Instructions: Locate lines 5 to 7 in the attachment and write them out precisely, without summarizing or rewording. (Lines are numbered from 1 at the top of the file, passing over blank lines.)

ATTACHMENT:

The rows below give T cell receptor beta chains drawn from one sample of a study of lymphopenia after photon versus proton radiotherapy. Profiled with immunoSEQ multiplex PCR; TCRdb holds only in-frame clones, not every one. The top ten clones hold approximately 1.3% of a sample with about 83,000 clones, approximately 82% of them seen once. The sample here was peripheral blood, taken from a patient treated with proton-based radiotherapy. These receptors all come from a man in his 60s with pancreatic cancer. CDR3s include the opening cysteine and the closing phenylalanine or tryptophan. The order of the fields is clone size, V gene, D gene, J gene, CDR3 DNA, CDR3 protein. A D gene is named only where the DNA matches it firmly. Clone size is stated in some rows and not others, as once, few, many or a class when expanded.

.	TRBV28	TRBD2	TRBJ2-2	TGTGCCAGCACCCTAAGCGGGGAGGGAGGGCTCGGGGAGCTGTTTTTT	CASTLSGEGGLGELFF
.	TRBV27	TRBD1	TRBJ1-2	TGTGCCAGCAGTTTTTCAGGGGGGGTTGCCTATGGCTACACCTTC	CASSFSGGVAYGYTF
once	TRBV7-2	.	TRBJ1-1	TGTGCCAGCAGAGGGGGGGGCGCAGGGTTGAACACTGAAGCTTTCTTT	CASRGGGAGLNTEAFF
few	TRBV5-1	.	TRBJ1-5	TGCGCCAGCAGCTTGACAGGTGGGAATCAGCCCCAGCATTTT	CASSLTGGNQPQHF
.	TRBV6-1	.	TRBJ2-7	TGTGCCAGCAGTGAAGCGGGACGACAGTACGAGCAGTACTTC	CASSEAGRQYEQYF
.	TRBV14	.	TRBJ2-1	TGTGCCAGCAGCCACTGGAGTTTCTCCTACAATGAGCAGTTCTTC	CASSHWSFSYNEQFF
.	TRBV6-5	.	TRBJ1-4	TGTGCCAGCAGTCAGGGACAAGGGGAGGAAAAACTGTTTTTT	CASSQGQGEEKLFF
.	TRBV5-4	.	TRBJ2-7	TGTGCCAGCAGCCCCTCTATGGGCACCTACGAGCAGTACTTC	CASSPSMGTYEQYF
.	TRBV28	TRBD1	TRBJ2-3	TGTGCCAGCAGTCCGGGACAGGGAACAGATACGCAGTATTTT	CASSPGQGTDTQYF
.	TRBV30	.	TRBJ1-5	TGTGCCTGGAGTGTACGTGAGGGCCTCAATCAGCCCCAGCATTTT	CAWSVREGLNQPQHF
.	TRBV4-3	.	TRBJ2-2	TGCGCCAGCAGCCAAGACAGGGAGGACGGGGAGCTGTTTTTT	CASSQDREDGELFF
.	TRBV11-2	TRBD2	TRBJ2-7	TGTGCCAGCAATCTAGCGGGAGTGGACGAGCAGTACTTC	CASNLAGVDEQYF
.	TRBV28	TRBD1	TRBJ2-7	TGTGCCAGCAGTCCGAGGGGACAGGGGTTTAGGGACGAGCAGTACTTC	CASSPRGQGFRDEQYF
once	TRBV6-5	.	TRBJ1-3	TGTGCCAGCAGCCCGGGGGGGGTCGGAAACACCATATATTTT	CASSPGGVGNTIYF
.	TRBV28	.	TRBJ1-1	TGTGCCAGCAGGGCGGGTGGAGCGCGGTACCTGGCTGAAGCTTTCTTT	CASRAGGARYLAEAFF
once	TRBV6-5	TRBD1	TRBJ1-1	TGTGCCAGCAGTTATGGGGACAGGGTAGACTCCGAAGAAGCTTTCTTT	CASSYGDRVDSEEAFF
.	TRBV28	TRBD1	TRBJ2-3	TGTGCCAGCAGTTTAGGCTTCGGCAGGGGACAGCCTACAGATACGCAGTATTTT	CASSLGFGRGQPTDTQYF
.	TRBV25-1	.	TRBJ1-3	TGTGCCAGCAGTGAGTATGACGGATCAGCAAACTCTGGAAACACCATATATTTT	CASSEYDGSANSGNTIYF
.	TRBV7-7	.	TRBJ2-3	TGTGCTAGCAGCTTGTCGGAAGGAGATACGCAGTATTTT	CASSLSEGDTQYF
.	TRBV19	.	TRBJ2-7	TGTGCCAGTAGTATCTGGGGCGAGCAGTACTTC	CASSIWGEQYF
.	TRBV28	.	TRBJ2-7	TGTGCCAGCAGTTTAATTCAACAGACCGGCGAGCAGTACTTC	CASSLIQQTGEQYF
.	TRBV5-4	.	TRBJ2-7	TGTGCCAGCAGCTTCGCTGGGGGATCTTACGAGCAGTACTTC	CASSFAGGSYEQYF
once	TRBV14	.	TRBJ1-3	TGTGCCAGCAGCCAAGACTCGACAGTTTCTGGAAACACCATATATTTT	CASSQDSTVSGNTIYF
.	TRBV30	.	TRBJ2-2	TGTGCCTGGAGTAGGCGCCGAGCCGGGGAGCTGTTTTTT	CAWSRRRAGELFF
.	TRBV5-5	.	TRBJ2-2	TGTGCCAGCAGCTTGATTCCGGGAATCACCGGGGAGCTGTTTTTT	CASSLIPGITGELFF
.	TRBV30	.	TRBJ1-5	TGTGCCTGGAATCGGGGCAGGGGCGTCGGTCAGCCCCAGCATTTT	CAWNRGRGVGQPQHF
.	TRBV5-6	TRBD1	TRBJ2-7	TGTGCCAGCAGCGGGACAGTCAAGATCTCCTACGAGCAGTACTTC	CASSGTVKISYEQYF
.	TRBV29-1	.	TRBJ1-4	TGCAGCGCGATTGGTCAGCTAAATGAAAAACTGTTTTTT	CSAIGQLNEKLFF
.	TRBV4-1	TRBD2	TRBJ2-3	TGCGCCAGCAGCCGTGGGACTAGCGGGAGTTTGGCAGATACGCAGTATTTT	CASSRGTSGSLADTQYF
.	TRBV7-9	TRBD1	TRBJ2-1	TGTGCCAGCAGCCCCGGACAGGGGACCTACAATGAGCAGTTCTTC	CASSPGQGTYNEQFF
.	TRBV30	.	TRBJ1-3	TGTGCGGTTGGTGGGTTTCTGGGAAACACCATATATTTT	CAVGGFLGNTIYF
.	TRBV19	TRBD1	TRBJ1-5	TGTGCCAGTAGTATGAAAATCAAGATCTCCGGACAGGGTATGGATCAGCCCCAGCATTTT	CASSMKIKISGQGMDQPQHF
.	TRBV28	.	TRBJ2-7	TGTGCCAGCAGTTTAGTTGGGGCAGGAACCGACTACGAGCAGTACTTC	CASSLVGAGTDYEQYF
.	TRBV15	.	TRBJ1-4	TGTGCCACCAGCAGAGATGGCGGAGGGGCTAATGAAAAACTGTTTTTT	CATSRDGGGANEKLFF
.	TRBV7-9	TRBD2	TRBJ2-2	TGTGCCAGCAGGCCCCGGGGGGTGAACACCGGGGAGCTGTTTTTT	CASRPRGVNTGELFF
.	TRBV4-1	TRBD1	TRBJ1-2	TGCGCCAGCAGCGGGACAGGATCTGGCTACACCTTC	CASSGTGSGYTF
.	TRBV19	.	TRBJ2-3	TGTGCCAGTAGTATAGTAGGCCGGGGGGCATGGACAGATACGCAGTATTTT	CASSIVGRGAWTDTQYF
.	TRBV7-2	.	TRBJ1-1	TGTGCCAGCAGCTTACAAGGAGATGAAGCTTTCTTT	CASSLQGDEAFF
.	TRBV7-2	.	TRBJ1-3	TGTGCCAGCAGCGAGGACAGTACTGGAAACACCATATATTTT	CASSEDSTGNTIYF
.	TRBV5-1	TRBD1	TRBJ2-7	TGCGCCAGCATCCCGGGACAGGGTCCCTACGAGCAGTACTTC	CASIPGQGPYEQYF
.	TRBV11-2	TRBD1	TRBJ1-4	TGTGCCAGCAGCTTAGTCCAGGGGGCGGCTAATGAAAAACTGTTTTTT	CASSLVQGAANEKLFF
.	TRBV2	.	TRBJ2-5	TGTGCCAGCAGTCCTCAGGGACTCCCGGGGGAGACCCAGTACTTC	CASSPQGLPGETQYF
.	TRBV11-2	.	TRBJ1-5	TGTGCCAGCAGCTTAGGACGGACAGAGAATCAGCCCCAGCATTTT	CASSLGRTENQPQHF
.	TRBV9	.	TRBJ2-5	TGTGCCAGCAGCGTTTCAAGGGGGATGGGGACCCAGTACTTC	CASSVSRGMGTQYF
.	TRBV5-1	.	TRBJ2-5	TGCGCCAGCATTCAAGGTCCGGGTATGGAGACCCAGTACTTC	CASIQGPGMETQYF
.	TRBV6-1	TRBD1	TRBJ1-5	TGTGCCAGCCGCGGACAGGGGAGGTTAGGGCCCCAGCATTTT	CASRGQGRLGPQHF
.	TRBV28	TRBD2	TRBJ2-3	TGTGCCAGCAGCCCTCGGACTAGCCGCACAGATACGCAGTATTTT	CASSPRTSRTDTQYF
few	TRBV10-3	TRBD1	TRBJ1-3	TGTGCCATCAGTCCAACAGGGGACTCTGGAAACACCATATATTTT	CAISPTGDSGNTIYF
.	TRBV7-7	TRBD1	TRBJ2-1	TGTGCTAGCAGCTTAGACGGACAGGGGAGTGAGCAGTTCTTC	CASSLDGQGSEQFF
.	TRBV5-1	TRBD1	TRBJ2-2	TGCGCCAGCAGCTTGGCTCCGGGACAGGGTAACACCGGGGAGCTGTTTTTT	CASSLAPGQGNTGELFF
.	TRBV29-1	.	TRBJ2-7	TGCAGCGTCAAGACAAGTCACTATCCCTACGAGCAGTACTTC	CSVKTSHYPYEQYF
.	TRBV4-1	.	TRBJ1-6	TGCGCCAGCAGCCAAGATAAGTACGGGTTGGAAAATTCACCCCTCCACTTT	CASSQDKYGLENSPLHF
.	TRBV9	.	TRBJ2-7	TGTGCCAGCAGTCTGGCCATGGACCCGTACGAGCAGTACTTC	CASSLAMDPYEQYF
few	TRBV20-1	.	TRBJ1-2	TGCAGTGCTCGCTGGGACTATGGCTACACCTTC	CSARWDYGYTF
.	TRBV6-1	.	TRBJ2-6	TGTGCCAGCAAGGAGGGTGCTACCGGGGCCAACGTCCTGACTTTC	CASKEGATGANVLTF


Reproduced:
few	TRBV5-1	.	TRBJ1-5	TGCGCCAGCAGCTTGACAGGTGGGAATCAGCCCCAGCATTTT	CASSLTGGNQPQHF
.	TRBV6-1	.	TRBJ2-7	TGTGCCAGCAGTGAAGCGGGACGACAGTACGAGCAGTACTTC	CASSEAGRQYEQYF
.	TRBV14	.	TRBJ2-1	TGTGCCAGCAGCCACTGGAGTTTCTCCTACAATGAGCAGTTCTTC	CASSHWSFSYNEQFF